/How Survival Gear Reviews are Made
How Survival Gear Reviews are Made 2016-10-15T00:07:13+00:00

You’ve often heard the expression no one want’s to see how sausage is made–no doubt. However, the making of our reviews would not be akin.

When we first started doing reviews there was ground rules laid out. First rules what we consider the basic ethics of doing survival gear reviews.

Ethics:

  • If the product was something we were going to buy anyway we still do.¬†We don’t ask for or accept discounts in these cases either.
  • Often we get survival gear (for free) we didn’t necessarily want personally. We except these products and requests for review. Then we return them.
  • We don’t do advertorials. This means companies can’t buy favorable reviews. Nor can they buy unfavorable reviews of competitor’s products for that matter.
  • We don’t do favorable reviews for friends. We have made a lot of friends that are writers and manufacture’s. For them, we offer our opinions on a personal basis. If we do a review, we proceed as if we didn’t know them.
  • Even if we can’t stand the person that made the product, we leave personal differences out of our reviews. We let their products and company’s customer service stand on its own.

Process:

  1. We put products through their manufacturer’s intended paces.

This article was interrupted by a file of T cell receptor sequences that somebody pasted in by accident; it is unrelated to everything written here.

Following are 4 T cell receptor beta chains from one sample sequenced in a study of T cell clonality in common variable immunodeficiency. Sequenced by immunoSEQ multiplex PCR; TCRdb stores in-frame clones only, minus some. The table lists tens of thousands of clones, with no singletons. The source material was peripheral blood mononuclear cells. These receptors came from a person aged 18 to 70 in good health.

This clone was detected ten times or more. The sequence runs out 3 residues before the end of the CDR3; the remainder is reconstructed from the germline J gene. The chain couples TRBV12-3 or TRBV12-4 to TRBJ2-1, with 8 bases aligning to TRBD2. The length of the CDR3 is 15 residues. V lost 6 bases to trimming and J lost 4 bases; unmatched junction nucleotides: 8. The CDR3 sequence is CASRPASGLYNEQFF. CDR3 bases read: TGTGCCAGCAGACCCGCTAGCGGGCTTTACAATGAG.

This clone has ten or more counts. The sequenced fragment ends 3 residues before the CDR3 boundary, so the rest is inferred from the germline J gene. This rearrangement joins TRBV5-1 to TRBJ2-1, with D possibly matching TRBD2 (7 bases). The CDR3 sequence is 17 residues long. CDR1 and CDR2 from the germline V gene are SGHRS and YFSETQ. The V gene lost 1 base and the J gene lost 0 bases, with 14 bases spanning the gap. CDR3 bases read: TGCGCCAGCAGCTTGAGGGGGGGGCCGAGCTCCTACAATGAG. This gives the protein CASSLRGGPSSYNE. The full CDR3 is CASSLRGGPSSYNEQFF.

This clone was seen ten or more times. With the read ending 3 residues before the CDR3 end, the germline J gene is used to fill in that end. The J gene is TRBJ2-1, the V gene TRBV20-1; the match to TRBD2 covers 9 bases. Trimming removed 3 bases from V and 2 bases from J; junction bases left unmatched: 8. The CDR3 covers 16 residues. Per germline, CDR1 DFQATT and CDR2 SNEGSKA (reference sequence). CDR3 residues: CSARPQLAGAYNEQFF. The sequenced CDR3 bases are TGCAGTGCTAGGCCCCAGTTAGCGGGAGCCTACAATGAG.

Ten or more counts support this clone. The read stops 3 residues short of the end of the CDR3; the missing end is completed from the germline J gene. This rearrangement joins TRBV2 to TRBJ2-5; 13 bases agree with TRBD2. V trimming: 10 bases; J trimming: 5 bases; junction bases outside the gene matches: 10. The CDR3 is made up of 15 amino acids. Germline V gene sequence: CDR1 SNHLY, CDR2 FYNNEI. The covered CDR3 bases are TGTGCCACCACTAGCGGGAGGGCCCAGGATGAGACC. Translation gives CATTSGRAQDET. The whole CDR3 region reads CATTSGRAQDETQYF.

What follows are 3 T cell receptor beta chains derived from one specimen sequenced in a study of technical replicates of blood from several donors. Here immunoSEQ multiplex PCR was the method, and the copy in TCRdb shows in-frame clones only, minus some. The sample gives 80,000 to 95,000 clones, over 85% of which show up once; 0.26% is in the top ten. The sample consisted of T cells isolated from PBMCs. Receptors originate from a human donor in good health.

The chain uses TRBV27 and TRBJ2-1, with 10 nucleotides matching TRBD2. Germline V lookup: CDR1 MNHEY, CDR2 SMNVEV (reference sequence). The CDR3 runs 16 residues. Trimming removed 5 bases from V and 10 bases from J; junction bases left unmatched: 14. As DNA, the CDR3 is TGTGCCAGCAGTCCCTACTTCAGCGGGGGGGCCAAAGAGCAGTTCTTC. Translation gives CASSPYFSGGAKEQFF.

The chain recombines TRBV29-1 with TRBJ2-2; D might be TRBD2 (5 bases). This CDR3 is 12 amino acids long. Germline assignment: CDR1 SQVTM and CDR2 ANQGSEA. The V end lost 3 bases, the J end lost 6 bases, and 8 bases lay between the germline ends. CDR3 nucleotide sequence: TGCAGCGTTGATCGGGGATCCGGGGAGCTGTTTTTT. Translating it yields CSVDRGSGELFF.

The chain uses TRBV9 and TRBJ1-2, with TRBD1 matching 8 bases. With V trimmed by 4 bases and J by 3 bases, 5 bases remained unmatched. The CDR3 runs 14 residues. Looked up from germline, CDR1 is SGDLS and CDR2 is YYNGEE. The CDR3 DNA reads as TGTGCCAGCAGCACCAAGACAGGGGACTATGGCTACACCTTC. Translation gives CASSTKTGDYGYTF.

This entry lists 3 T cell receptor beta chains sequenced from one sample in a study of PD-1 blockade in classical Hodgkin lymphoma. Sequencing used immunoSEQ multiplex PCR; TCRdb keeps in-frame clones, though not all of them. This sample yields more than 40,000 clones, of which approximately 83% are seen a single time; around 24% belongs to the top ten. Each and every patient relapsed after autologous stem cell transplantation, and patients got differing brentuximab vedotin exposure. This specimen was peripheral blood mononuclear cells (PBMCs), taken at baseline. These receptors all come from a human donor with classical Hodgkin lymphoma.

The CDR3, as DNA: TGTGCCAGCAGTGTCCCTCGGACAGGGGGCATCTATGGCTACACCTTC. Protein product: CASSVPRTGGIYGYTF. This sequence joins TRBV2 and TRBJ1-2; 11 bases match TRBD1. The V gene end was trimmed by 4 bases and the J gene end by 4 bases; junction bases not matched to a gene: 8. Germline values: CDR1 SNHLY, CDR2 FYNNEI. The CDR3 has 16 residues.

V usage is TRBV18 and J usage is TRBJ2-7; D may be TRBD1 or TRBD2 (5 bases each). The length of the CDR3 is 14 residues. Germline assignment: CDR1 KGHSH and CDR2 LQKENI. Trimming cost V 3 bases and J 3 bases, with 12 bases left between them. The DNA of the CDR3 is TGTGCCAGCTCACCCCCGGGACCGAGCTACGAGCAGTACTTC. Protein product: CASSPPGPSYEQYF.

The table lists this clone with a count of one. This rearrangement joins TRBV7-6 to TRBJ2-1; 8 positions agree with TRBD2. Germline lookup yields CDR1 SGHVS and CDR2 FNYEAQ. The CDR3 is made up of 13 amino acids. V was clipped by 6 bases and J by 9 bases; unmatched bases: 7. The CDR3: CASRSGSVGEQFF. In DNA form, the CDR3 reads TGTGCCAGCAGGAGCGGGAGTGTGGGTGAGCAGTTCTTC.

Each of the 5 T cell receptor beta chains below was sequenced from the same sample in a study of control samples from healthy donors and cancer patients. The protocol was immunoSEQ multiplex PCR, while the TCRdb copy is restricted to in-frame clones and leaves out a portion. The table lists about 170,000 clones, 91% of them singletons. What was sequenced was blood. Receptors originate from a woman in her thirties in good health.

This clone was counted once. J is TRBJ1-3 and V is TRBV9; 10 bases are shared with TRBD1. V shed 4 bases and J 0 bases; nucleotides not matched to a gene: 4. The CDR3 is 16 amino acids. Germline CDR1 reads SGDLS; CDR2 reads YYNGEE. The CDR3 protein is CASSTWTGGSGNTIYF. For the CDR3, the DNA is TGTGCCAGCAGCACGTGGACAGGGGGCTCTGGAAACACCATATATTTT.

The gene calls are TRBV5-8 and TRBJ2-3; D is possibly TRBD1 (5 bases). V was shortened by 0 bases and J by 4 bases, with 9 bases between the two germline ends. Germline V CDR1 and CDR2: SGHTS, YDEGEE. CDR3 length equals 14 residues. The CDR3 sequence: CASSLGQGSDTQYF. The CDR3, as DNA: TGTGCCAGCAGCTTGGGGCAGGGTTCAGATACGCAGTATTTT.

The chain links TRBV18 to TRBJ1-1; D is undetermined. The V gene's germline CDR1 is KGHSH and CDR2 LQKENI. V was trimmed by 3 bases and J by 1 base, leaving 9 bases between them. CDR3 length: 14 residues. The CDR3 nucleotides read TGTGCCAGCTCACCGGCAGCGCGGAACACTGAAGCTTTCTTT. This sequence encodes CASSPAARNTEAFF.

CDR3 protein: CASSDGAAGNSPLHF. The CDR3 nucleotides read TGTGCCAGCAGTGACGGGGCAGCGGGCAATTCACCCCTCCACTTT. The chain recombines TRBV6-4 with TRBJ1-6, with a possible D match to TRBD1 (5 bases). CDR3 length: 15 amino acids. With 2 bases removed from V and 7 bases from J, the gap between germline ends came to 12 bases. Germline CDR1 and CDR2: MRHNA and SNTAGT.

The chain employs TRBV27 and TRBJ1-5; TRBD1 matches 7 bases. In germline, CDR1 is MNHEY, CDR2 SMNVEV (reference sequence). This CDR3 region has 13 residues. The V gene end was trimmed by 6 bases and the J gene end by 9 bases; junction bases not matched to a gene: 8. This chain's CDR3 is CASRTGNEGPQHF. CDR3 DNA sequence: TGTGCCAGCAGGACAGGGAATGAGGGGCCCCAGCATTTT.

2. We specifically test manufacturer claims.
  3. We put products through want we deem to be reasonable and foreseeable accidents.
  4. We do not put products through unreasonable tests*.

* Unreasonable Tests
Some product reviewers like to really abuse what they review–fun and understandable. It’s pretty exciting to watch or read about. Our reviews–while still entertaining–are not meant to destroy a product. They are meant to see if the piece of gear in question can meet expectations and live up to manufacturer claims.

We are firm believers in taking care of the gear we use. For instance: you wouldn’t chop through a brick with a chef’s knife and neither would we. So we stick with what the product was intended for and claims made by the manufacturer. If they said a survival knife could chop through a steel pipe we’d try it. Otherwise, there’re pipe cutters for that…